The Strauss Family
The several members of the Strauss family were with no doubt the most important representatives of this kind of music. The patriarch of the Strauss clan, Johann Strauss I (1804-1849), also known as the “Father of waltz”, was the one who gave this dance its precise aesthetics (although Josef Lanner shouldn’t be forgotten either) through the creation of his own orchestra. He was the one who gave great impulse to this music turning it into the most prominent example of ballroom music.
His prodigious confidence with the violin and his infallible musical instinct quickly made him the big favourite in the Viennese parties, where he was considered as a real prince of the arts. Selff-educated, he gradually developed his musical instinct with the professional musicians that played in his parents’ tavern in Vienna becoming later one of the most famous Austrian artists of his time.
His musical career started in 1823 within the three-man ensemble of violinists that worked with Josef Lanner. Four years later, he decided to confront his path, founding a group on his own. His musical pieces were immediately admired by the audience and he therefore had countless opportunities to perform in the Viennese taverns. After that the best years of his life started and they were full of opportunities, journeys abroad and international recognition. He turned into the most popular artist of Austrian music and became celebrity at home and abroad. In 1834, his success was so that he was appointed Music Director of the First Citizens Regiment of Vienna. In 1846 he was given the special title of Musical Dance Director of the Austro-Hungarian court and three years later he composed his most representative work: the Radetzky March, in honour of the old and successful marshal of the Imperial Army.
From left to right: Eduard Strauss (the younger of the brothers), Johann Strauss II (the most famous) and finally Josef Strauss.
Johann Strauss II with his first wife, mezzo-soprano Henrietta Treffz.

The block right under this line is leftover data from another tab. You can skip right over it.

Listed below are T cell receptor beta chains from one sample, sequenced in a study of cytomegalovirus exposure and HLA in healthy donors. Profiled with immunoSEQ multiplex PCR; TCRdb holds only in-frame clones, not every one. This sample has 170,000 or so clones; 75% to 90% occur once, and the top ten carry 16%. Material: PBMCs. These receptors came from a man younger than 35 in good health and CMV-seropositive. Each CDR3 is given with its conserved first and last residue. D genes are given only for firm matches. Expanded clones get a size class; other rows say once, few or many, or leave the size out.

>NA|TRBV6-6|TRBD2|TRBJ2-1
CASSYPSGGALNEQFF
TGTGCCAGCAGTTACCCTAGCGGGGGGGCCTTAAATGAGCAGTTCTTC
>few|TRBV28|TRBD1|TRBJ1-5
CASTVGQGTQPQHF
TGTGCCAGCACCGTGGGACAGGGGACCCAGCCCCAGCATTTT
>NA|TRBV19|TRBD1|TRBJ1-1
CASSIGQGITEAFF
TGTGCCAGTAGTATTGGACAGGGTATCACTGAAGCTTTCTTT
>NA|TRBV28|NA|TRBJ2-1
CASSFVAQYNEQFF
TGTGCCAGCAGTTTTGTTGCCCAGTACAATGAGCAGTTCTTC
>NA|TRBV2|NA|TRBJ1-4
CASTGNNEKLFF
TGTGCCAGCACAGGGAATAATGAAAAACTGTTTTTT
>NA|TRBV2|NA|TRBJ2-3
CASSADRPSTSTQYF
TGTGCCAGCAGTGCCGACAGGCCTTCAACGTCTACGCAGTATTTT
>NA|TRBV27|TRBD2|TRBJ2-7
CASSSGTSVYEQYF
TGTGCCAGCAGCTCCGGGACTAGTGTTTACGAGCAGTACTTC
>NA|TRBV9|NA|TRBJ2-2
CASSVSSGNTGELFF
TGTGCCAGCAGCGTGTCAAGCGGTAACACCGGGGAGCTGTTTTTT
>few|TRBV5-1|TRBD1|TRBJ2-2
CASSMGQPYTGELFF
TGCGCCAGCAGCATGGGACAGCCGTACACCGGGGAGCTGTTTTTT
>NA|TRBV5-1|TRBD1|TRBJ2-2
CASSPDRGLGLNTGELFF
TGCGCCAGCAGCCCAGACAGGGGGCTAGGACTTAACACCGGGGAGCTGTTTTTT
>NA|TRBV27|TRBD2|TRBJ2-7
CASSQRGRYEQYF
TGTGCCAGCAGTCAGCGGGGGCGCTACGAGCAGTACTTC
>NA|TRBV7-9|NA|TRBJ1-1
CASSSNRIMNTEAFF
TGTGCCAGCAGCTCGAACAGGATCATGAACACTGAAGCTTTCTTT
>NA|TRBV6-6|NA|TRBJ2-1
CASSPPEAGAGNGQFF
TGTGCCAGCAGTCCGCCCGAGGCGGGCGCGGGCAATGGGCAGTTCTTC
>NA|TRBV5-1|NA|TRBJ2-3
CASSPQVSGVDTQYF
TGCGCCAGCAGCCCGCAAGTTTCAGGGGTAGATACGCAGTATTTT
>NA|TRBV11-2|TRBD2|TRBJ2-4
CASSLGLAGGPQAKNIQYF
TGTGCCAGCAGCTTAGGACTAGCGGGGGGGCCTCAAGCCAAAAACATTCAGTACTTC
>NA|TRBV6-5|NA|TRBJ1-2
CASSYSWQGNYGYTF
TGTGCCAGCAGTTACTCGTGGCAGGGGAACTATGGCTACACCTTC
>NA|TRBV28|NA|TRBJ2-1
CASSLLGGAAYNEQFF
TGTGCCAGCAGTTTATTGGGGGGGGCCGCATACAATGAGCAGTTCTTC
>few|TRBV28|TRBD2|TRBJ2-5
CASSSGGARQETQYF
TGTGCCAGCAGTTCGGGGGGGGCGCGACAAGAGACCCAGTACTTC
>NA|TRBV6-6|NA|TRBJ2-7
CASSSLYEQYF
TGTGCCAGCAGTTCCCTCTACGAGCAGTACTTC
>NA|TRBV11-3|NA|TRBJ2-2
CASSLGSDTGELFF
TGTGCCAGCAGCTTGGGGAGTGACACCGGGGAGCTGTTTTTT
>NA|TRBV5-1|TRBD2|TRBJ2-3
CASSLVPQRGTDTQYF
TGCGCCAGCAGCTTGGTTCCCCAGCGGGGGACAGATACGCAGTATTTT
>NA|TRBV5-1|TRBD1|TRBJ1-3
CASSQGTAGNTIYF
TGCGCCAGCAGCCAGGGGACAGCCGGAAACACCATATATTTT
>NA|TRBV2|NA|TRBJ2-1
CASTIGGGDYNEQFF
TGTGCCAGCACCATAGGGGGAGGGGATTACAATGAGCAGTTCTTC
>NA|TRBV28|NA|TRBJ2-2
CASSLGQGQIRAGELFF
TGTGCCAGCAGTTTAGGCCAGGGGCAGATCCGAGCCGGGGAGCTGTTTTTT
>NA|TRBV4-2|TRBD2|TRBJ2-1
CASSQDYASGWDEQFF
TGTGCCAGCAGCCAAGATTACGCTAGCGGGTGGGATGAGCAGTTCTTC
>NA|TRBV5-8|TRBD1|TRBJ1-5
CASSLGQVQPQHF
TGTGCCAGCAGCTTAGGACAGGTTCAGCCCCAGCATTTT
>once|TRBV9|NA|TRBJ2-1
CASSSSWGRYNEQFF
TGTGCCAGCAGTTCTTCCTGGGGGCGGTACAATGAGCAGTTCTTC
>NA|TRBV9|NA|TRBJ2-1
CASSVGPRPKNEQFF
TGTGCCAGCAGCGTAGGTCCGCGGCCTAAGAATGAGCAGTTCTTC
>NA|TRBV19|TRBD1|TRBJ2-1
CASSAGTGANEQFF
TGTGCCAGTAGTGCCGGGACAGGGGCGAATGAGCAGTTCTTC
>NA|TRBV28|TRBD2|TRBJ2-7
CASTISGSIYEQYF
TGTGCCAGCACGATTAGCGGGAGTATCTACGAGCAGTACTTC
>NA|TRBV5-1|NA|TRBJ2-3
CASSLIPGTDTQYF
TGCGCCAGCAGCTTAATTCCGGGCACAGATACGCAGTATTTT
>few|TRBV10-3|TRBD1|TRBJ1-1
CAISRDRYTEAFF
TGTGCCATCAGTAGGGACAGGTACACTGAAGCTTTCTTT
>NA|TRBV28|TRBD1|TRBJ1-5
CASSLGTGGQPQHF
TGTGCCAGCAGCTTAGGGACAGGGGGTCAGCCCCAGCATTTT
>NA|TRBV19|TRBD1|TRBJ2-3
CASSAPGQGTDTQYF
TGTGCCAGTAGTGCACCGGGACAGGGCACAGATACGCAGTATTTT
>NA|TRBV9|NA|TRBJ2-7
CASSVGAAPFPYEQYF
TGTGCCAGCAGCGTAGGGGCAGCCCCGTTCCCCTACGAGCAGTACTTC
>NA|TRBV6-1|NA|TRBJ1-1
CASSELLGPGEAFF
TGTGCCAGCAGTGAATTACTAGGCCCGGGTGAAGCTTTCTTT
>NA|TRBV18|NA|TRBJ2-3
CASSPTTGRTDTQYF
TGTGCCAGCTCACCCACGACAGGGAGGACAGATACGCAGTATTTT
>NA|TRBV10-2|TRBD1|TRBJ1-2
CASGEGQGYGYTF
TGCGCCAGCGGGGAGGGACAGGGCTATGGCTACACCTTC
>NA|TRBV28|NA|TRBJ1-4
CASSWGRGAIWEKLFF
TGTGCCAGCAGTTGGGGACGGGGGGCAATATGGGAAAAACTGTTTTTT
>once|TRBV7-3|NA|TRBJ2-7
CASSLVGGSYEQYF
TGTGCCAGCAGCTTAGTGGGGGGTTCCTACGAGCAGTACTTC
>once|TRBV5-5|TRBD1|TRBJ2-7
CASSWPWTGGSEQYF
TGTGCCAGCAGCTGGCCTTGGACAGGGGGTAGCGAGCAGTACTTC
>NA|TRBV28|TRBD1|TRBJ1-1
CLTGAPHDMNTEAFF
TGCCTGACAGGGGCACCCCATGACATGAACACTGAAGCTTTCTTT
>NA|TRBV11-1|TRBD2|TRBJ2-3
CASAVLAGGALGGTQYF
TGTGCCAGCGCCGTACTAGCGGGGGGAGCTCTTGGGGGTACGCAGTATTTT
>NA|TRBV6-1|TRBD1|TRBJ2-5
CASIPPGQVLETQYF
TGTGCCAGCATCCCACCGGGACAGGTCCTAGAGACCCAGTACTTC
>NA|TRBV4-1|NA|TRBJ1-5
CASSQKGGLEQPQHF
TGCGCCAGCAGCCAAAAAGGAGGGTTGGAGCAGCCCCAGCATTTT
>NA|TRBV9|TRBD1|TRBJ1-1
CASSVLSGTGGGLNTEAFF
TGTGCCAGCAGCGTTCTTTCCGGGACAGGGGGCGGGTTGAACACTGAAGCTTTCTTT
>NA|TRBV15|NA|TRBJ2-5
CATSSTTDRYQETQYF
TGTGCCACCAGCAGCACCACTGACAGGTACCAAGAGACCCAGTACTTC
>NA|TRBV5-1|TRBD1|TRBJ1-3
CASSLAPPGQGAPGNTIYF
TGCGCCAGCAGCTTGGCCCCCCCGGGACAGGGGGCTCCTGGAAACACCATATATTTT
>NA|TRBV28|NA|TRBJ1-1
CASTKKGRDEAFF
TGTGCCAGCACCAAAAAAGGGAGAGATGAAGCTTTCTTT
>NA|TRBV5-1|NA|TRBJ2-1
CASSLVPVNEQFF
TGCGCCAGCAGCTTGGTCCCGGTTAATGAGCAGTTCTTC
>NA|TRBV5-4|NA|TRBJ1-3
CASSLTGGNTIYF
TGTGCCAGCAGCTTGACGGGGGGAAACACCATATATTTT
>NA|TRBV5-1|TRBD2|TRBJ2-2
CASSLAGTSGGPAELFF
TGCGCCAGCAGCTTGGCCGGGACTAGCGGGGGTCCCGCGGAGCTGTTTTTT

After the success and after spreading the passion for waltz beyond Austrian borders to countries like Germany, Holland, France and Italy, an unexpected nervous disease caused broke his career forcing him to lead more secluded lifestyle. Johann Strauss died on the 25th of September of 1849 in Vienna. He was only 45 years old, but by the time he died his passion for his favourite kind of music – the waltz - had already become universal.
His older son, Johann Strauss II (1825-1899), faithful to the guidelines set by his father (but against his father’s will, since the humble ending of his career led him to wish for a different and better future for his kids) earned himself the well deserved nickname of “The King of Waltz” and became the true successor of his eminent father. In fact, thanks to his undeniable music talent and to his ability in funding and managing various orchestras with a true businesslike manner, he managed to multiply the concert activity at a fast-paced rate and to increase the popularity of its genre abroad in a way that goes beyond what could be expected at the time. This is how he got to perform in far away cities such as St Petersburg in Russia or Edinburgh in Scotland going as far as the United States in 1872.
Since the days of his triumphal debut (to which his father opposed due to a mix of jealousy and desire to orient his son to a different professional path), Johann Strauss II immediately grew in popularity until he was named as the “King of Waltz”, a title that, after his father’s death, no one else really deserved better. Johann was able to unite his own orchestra with his father’s and in short time he got to manage a whole machine of concerts which included instrumentalists, vocalists, press agents, PA assistants. It wasn’t rare for him to have even three different ensembles performing simultaneously in different ballroom halls at the same time.
Josef Strauss (1827-1870) and Eduard Strauss (1835-1916) were not short of talent either. The young ones within the family also produced a number of successful compositions. The impressive catalogue of the Strauss family counts over two hundred and fifty works by Johann I, over five hundred by Johann II and approximately 300 each by Josef and Eduard. Some of the most memorable ones were co-written such as the famous Pizzicato Polka signed by Josef and Johann. As expected, fame gave them professional success and fulfilment and at the same time also envy and jealousy. It is known for a fact that Johann II greatly suffered when, due to excess of activity, he was forced into temporarily handing the conduction of his orchestra to Josef, who was then applauded as the most talented out of the three. The family best hidden feelings of envy became public in 1906 when Eduard set the Strauss Orchestra’s library on fire.
With the social and political conflicts which pre-announced WWI, the atmosphere that gave birth to the arts of the Strauss family gradually started fading away. Nonetheless, the seeds of this genre had already been disseminated in every corner of Europe. It wasn’t long until those seeds blossomed everywhere converting the Strauss legacy into universal and immortal art.
Johann Strauss II with the German composer Johannes Brahms (1833-1897) taken in 1894. They were close friends.
© 2017-2018 by Strauss Festival Orchestra.